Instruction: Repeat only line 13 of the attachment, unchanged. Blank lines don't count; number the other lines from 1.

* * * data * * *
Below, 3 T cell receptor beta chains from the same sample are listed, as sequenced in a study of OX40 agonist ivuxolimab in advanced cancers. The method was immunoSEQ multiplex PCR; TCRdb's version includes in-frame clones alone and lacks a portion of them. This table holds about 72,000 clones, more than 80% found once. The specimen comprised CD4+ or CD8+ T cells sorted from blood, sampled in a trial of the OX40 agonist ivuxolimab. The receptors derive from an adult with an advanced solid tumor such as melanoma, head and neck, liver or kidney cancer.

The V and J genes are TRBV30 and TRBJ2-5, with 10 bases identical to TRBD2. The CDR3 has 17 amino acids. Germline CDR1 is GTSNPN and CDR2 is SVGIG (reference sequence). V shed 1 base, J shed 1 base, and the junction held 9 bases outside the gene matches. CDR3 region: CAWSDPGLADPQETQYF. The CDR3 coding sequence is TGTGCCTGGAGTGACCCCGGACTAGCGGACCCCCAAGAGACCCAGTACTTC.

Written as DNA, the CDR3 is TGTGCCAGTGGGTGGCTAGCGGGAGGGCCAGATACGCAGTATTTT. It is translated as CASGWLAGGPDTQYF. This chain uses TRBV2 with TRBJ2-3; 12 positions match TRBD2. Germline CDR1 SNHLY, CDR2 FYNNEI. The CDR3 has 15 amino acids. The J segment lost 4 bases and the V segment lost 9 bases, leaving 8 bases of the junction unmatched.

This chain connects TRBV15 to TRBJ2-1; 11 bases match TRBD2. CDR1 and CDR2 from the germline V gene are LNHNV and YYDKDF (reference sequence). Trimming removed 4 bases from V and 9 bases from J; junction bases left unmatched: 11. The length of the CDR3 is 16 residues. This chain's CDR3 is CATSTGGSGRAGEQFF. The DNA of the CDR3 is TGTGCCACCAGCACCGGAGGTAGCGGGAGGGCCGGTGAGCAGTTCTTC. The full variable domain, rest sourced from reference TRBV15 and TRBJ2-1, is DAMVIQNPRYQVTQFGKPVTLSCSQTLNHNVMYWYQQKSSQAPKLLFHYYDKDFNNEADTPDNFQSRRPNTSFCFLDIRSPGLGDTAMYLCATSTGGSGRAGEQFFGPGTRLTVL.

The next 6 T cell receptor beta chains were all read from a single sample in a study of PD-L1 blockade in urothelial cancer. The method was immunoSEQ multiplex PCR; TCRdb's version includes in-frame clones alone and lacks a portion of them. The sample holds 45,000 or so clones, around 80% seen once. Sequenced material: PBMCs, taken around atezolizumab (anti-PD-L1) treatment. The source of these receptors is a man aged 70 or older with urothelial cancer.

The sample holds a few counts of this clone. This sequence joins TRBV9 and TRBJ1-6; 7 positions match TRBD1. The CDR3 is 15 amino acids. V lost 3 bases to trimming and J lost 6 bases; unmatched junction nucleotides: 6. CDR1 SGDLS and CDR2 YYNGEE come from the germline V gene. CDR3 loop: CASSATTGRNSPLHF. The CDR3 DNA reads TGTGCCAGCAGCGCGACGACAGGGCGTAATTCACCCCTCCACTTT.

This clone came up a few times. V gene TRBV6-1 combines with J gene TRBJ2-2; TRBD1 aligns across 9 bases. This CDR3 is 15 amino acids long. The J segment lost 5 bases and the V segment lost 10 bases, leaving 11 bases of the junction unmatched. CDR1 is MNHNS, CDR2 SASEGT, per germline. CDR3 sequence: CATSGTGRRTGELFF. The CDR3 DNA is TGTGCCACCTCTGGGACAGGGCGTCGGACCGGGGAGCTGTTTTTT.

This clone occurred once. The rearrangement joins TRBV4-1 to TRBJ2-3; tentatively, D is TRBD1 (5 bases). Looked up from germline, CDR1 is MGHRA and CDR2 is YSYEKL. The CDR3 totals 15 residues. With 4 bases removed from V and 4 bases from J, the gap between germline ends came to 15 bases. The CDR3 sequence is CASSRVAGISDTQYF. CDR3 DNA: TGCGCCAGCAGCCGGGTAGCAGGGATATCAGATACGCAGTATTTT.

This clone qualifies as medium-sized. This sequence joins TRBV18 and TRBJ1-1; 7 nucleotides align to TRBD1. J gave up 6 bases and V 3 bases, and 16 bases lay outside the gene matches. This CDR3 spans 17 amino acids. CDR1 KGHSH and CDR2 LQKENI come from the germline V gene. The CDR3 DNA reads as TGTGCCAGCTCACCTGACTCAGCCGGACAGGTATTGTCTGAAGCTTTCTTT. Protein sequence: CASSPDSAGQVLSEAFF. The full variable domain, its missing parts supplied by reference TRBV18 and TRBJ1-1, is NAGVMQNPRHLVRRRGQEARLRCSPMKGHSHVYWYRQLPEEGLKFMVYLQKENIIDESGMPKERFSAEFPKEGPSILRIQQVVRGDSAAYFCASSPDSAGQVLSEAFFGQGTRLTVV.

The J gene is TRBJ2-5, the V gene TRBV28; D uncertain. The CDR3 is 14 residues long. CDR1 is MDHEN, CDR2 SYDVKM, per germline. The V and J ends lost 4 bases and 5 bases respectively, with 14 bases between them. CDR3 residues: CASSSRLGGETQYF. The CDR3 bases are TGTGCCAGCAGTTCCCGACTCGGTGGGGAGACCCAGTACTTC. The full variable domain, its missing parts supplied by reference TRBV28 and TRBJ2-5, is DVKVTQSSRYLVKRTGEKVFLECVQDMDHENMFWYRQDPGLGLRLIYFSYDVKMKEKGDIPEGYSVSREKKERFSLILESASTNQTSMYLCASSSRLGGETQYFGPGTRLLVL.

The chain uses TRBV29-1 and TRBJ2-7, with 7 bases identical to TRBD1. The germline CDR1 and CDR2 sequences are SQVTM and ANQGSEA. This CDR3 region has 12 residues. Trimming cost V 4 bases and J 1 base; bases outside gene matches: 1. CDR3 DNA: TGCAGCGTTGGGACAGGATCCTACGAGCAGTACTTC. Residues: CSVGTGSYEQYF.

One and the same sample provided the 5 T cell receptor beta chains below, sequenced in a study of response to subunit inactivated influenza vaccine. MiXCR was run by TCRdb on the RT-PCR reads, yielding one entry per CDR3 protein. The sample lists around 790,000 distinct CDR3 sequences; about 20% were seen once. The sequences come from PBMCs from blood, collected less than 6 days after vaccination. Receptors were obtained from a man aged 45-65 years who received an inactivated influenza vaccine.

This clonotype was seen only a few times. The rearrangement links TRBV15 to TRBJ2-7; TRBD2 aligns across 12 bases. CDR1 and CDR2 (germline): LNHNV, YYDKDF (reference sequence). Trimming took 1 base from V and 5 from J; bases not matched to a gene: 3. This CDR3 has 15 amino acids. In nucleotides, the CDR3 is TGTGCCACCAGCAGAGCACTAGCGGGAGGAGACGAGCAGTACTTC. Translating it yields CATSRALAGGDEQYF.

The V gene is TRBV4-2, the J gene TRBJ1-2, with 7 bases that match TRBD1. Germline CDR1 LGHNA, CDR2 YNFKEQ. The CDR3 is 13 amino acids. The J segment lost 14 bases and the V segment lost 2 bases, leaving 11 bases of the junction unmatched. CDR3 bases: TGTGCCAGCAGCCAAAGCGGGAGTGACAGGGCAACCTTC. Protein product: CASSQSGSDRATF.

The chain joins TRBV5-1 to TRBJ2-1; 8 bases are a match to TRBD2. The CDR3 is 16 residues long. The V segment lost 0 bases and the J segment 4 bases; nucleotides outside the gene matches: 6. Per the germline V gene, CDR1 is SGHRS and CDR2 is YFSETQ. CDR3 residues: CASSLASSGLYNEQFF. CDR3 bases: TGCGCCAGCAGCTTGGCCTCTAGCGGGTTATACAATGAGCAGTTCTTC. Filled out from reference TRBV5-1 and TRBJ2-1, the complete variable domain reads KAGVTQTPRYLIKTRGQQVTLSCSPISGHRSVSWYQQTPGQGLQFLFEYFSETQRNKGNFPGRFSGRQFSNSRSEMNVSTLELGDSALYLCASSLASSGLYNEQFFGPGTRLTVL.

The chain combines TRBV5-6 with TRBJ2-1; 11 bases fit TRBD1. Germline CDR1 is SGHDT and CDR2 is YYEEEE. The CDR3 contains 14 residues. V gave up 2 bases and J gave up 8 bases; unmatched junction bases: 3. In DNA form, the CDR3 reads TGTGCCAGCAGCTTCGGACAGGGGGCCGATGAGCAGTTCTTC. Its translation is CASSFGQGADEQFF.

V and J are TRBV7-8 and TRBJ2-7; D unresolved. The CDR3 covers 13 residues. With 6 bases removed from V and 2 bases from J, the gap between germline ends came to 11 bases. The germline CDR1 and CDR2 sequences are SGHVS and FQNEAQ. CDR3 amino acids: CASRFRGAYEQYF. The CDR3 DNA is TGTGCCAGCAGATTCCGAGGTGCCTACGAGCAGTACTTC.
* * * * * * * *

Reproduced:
This clonotype was seen only a few times. The rearrangement links TRBV15 to TRBJ2-7; TRBD2 aligns across 12 bases. CDR1 and CDR2 (germline): LNHNV, YYDKDF (reference sequence). Trimming took 1 base from V and 5 from J; bases not matched to a gene: 3. This CDR3 has 15 amino acids. In nucleotides, the CDR3 is TGTGCCACCAGCAGAGCACTAGCGGGAGGAGACGAGCAGTACTTC. Translating it yields CATSRALAGGDEQYF.